Manufacturing and Materials

Female engineer working in a Research Laboratory

ERPE research in Manufacturing and Materials provides material solutions for global challenges in the manufacturing and healthcare industries to benefit society at large and the UK economy. Expanding world leadership in synthetic biology, flow systems, medical devices and technology for low CO2 technology has created applications to acquire a greater understanding of material and manufacturing processes covering a wide range of sectors.

 

The ERPE assess sustainability, reliability of the materials and processes used in sustainable process engineering and surface imaging. Using 32 domains of modelling, computational physics, analysis, human factors, digital engineering, visualisation and robotics, has offered opportunities for internal and external cross-disciplinary collaborations across product life cycles. The materials and structures research also encompasses the development of novel materials and their integration with electronics to make smart sensors and systems. 

 

This research is crucial for renewable energy converters, structural engineering, separation technology and biomedical devices. 

Composite Materials, Polymers, Inorganic Materials, Nanomaterials, Materials Synthesis, Snow and Ice and Materials at Extreme Conditions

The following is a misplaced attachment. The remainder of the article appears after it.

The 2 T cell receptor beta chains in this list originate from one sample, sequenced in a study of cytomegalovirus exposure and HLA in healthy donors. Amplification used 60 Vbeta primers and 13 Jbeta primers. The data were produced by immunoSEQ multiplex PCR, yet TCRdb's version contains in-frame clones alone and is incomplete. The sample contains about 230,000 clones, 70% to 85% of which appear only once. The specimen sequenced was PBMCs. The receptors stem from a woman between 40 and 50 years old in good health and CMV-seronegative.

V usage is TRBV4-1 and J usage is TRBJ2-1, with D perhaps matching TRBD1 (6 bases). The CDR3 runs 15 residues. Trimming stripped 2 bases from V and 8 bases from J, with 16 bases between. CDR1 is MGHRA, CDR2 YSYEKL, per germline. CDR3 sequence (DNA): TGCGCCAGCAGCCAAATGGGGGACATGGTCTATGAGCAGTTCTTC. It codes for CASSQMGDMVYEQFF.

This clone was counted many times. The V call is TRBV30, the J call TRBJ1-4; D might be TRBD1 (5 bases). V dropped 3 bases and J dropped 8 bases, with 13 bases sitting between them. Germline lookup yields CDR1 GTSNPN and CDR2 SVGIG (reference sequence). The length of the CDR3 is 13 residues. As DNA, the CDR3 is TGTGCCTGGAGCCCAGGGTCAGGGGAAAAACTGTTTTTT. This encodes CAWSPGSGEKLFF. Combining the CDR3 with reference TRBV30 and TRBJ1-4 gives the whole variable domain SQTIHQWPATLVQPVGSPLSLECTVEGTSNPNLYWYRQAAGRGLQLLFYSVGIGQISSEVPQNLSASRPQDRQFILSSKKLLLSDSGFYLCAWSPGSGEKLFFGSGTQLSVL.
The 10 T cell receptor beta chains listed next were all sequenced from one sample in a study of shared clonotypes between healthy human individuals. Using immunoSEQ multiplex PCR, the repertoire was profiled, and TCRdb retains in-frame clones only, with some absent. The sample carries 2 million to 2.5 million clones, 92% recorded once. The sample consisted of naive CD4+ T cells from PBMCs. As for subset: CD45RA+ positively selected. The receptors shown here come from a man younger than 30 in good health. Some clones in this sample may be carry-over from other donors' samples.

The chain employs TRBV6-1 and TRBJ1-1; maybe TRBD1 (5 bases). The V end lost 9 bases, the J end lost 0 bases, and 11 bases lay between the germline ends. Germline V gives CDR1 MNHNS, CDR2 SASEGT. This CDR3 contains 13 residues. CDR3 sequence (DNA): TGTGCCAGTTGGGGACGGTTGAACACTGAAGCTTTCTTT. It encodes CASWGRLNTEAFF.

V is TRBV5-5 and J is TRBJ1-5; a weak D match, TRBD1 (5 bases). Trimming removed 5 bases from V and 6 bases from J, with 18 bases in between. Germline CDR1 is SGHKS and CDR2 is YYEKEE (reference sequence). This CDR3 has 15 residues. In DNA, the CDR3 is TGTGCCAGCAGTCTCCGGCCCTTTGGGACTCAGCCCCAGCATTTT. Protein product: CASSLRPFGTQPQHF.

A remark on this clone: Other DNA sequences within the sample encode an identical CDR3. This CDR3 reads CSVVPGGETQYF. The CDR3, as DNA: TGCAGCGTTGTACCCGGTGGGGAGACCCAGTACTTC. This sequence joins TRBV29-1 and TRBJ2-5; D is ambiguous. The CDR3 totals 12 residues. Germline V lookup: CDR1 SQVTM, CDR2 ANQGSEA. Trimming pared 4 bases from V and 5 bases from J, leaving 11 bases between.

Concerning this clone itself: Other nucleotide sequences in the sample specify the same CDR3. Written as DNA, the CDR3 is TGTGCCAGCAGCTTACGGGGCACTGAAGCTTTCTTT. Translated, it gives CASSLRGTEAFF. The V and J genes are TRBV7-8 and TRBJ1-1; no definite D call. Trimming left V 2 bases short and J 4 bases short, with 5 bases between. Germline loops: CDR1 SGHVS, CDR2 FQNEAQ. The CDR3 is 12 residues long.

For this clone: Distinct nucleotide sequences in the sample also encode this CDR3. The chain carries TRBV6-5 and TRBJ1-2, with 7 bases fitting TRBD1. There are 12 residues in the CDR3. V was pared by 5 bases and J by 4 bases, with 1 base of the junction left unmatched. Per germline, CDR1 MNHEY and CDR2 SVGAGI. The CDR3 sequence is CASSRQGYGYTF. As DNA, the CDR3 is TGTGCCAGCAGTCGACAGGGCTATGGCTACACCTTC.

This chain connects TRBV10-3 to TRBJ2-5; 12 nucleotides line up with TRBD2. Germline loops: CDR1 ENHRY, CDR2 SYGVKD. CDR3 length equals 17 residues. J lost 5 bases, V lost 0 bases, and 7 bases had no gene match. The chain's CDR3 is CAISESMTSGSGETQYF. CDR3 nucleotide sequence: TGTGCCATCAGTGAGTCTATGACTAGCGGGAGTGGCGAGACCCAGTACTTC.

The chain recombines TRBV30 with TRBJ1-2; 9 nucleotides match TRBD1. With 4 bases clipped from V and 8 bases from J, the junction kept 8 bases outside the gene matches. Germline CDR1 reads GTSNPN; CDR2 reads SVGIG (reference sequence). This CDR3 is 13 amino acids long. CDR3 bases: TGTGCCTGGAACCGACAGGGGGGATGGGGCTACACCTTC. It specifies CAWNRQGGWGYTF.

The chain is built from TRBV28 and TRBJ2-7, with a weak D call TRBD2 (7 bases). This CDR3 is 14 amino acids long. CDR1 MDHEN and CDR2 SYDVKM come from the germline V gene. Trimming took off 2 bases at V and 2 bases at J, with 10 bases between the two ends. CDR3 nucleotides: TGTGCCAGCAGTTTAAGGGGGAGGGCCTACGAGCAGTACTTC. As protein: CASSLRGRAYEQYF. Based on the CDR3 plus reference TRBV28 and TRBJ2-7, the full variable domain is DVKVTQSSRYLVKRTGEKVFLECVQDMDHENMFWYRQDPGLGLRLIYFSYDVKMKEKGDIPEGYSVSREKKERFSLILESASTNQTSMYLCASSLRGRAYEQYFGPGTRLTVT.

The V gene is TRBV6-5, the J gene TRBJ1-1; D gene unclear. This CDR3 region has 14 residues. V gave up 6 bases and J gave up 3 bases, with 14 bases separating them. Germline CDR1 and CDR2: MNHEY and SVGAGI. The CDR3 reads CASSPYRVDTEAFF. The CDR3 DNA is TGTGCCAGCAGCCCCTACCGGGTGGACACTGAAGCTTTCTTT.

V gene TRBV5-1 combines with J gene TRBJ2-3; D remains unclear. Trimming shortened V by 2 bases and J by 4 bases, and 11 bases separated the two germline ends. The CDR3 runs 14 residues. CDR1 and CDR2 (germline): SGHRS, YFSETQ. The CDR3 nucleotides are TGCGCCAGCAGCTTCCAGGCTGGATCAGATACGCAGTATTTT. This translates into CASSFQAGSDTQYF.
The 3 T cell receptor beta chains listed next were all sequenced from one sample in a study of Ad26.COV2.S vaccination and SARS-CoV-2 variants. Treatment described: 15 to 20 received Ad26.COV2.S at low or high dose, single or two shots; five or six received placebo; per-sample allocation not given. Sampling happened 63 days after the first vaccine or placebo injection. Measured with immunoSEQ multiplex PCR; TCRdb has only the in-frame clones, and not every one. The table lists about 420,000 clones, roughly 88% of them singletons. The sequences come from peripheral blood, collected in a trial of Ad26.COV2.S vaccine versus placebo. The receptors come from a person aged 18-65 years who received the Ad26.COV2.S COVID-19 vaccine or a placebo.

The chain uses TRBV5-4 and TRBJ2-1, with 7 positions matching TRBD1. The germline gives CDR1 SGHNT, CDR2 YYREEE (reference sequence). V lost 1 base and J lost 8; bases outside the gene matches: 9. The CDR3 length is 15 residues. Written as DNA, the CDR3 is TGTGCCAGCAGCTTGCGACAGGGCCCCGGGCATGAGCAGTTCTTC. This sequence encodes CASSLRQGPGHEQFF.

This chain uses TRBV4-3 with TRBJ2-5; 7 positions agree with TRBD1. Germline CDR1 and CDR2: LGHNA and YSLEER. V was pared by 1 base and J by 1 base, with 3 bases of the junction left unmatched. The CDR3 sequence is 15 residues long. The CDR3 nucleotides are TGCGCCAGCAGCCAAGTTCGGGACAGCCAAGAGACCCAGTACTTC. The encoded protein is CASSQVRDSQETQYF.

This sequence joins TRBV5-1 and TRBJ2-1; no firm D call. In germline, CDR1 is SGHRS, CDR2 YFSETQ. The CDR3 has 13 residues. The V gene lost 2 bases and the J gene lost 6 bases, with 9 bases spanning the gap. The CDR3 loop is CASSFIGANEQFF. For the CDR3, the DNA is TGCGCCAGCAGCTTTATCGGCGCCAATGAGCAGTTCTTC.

Bio-Medical/Healthcare Technology

The EPRE has outstanding expertise in micromechanics, tissue engineering, computational mechanics, micro/nanomanufacturing, thermo-fluid mechanics and digital design and manufacture to address biomedical engineering challenges, including cancer diagnostics and tissue engineering. A novel diagnostic microscale resolution tool: from structural health monitoring to tissue quality prediction, and sensing for prostate cancer diagnostics.

 

Multiscale Fluid Mechanics

We use experimental modelling of fluid and thermal processes and our knowledge of complex mixtures of liquids, solids, and gases to deliver innovation in sustainable materials and energy production. Our research into crystallisation, chemical looping, and CO2 capture enables techniques to manufacture novel chemical products, to enhance combustion of fuel and efficient separation of CO2. New modelling techniques for fluids are developed and applied to various challenging problems such as adapting and developing entirely new laser diagnostic techniques for sprays and chemically reacting flows undergoing heat transfer. We are now developing new work on urban pedestrian/traffic dynamics computational research in micro and nanofluid dynamic.

 

Reaction Engineering and Catalysis

Our research aims to contribute to today's world challenges providing real solutions in the current energy production and emission control scenario.

We believe that close collaboration with the industry is the key to identify and overcome real problems in an innovative way. Thus, our research plan's driving force is to develop an early-stage technology that can be taken to a level where commercialisation becomes an economically viable option. To pursue this research approach, we have a stimulating working environment within the recently opened £350K Catalysis Design Laboratory at the School of Engineering, equipped with state of the art facilities for synthesis, reaction testing and characterisation.